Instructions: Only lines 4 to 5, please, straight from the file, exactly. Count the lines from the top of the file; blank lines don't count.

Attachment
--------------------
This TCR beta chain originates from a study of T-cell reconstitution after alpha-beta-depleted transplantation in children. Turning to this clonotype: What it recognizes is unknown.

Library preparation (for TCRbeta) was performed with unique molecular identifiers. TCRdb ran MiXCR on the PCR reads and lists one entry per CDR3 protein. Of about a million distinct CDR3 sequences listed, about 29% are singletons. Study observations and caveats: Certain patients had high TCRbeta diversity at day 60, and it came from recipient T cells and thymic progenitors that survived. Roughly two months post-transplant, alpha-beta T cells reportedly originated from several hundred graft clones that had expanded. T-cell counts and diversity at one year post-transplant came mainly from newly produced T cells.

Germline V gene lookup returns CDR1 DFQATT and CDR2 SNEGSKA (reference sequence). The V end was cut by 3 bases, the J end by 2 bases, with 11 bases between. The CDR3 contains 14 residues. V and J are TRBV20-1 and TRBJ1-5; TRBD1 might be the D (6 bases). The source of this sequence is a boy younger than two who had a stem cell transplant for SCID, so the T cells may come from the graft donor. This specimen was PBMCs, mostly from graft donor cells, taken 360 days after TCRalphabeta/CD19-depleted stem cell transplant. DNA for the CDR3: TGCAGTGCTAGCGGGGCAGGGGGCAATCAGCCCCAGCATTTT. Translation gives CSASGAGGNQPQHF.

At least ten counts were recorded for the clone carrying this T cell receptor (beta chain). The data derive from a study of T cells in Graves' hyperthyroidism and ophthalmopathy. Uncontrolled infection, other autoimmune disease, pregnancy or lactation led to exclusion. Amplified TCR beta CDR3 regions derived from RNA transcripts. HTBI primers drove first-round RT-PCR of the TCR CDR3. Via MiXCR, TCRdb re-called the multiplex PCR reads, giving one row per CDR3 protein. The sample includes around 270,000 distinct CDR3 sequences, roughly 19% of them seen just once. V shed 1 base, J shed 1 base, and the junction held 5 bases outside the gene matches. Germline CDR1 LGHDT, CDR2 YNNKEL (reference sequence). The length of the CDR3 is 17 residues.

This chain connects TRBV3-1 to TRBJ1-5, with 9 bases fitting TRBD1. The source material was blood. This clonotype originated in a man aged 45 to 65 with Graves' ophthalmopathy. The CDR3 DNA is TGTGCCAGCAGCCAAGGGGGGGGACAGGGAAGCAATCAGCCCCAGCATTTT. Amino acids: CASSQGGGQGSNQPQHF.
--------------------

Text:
At least ten counts were recorded for the clone carrying this T cell receptor (beta chain). The data derive from a study of T cells in Graves' hyperthyroidism and ophthalmopathy. Uncontrolled infection, other autoimmune disease, pregnancy or lactation led to exclusion. Amplified TCR beta CDR3 regions derived from RNA transcripts. HTBI primers drove first-round RT-PCR of the TCR CDR3. Via MiXCR, TCRdb re-called the multiplex PCR reads, giving one row per CDR3 protein. The sample includes around 270,000 distinct CDR3 sequences, roughly 19% of them seen just once. V shed 1 base, J shed 1 base, and the junction held 5 bases outside the gene matches. Germline CDR1 LGHDT, CDR2 YNNKEL (reference sequence). The length of the CDR3 is 17 residues.

This chain connects TRBV3-1 to TRBJ1-5, with 9 bases fitting TRBD1. The source material was blood. This clonotype originated in a man aged 45 to 65 with Graves' ophthalmopathy. The CDR3 DNA is TGTGCCAGCAGCCAAGGGGGGGGACAGGGAAGCAATCAGCCCCAGCATTTT. Amino acids: CASSQGGGQGSNQPQHF.